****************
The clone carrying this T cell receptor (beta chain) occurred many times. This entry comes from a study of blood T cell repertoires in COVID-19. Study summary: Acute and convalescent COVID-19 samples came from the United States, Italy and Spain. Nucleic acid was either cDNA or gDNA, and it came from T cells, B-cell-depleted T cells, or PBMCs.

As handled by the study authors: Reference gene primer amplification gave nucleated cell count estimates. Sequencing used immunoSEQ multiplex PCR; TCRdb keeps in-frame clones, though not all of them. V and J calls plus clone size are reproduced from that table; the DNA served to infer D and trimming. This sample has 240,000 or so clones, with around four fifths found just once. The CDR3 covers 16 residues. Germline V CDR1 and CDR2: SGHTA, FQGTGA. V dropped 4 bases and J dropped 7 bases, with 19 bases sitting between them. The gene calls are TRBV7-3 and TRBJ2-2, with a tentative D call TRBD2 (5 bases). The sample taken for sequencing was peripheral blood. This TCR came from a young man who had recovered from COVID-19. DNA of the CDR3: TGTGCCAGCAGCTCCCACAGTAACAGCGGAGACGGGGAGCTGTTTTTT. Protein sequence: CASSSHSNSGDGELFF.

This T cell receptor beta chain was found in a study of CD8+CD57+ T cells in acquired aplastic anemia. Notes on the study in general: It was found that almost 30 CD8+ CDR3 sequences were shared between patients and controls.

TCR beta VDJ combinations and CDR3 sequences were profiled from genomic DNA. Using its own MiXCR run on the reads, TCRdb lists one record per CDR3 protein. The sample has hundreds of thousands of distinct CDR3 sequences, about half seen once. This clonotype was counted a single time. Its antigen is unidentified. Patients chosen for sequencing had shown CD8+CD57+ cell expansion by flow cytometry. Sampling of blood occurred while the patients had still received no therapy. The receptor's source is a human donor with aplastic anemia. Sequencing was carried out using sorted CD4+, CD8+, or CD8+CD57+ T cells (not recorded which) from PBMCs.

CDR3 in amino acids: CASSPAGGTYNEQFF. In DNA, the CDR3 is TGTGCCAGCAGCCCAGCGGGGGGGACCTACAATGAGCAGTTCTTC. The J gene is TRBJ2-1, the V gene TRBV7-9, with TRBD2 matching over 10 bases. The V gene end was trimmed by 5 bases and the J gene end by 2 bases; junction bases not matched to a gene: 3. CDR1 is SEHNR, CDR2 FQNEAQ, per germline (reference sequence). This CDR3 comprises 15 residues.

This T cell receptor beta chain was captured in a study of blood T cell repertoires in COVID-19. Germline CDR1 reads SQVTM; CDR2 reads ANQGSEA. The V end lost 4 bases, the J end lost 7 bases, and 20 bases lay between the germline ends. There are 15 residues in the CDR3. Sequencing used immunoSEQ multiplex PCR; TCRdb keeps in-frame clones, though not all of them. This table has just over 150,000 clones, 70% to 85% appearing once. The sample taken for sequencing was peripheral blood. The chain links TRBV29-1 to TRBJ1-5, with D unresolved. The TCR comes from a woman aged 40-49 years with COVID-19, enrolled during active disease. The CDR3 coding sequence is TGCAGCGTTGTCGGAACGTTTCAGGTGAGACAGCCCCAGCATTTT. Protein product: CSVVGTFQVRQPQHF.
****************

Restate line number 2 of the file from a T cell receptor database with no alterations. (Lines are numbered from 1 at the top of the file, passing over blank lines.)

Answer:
As handled by the study authors: Reference gene primer amplification gave nucleated cell count estimates. Sequencing used immunoSEQ multiplex PCR; TCRdb keeps in-frame clones, though not all of them. V and J calls plus clone size are reproduced from that table; the DNA served to infer D and trimming. This sample has 240,000 or so clones, with around four fifths found just once. The CDR3 covers 16 residues. Germline V CDR1 and CDR2: SGHTA, FQGTGA. V dropped 4 bases and J dropped 7 bases, with 19 bases sitting between them. The gene calls are TRBV7-3 and TRBJ2-2, with a tentative D call TRBD2 (5 bases). The sample taken for sequencing was peripheral blood. This TCR came from a young man who had recovered from COVID-19. DNA of the CDR3: TGTGCCAGCAGCTCCCACAGTAACAGCGGAGACGGGGAGCTGTTTTTT. Protein sequence: CASSSHSNSGDGELFF.